But Did you Die?

27 Mar

People are different. They respond differently to various forms of stimuli. What tickles one person could just annoy another. Some people love cilantro and others would rather eat a bar of soap that eat something that tastes like a bar of soap. Still there are those who need gentle words of encouragement while others need a good swift kick to the butt.

I’m the latter. I respond better to harsh truths than beating around the bush. Which is why a text from my friend a few weeks ago helped put things into perspective.

The Climb to the Top was not easy. I didn’t train for it (my fault), and I didn’t  research it (my fault again). I was dreading that day. But I’d signed up and paid my registration (plus plopped down quite a bit of cash for the donation requirement), so I had to do it. Once I got to the top and was able to breathe non-recirculated air, I started to feel more like myself. I posted finish photos to FB and the ‘gram and got quite a few likes (thanks peeps).

Later that day, I texted my friend who is a marathoner. She congratulated me, but I tried to shrug off the achievement with how bad I was feeling. This was her response.


“But did you die?”

Well, no. I guess I didn’t. I was able to breathe properly again after the race was over. I was able to do more activities, like Cycle for Survival and a solidarity run for the NYC half. I’ve been working out consistently for the past few weeks as well as making my own meals.

So as hard as the task seemed at the time, and even afterward when I couldn’t believe that I’d climbed 66 flights of stairs, it was over. I lived another day to try something else new.

Fear is a constant on your weight-loss journey. You’ll second-guess yourself a lot, especially when trying something new. Going vegetarian for a while, hitting up the pool or even signing up for a race will all give you a bad case of the dreads.

“What was I thinking?”

“Will I be able to finish?”

“Am I strong enough to commit to this?”

Once the newness wears off and you get to the other side of it, it’s not uncommon to short-change your achievement. You can become complacent with what you’ve done. The shock has worn off. The worst part is over, but all you can do is focus on the worst part.

When I neared goal weight, I got a lot of compliments and pats on the back for what I’d done. But it seemed off to me because I wasn’t doing this for anyone’s approval but my own. I’d stress over and over how hard it was, how there were so many times I wanted to give up and with a pack of donuts and a glass of wine.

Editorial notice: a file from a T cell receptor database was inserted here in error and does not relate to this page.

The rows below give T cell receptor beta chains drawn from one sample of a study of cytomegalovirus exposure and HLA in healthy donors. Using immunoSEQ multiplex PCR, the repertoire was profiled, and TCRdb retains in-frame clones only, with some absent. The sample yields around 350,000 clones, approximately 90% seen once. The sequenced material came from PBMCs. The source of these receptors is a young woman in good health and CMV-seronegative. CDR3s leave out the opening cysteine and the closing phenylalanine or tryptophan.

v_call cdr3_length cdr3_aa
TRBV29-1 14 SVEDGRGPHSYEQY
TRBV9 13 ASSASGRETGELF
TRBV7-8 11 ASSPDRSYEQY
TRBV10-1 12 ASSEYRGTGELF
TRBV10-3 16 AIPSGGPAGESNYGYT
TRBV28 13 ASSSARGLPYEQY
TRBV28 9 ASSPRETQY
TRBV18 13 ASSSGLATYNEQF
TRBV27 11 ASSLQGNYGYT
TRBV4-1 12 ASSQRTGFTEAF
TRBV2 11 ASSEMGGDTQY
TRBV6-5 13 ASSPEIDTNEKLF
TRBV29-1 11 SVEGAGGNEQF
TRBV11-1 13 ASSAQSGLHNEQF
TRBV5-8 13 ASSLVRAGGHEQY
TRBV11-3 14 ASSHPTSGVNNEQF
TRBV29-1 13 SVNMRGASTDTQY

That’s all true, but I didn’t die. I did your best, came out the other side having accomplished your goals, and now it’s on to the next challenge. The same goes for you, too.

Don’t let the agony of the activity cloud the joy you should feel for finishing it. You did it. And you didn’t die.

Serena Williams Is ‘Working It’ in Vogue

25 Mar

serenaI remember one Saturday morning in high school, I turned on my television to see a black girl with braids playing tennis. I’d heard of Althea Gibson, but her heyday was way before my arrival on earth. This was a girl who looked about my age volleying a tennis ball back and forth on a court with a white girl—and the black girl was winning! I was stunned because the little I knew about tennis was that it was a sport for the wealthy. In my mind, back then, I couldn’t fathom how wealthy a black person could be in order to afford the sport of tennis.

Then the commentators began talking about the girl, who’s name on the scoreboard was “V. Williams.” The spoke about how she was new to professional tennis. How she plays differently than anything they’d seen before. And how she was coached by her father on the cracked tennis courts near their home in Compton. Compton! What the hell? This was another ghetto girl like myself who was doing the damn thing in her field. She was unstoppable.

Until little sis began to dominate.

“V. Williams” is the older sister to S. Williams, or just plain Serena. Though plain would be a misnomer now because that other little ghetto girl is now on the cover of Vogue magazine for its shape issue. And Serena is killing another game: the fashion game.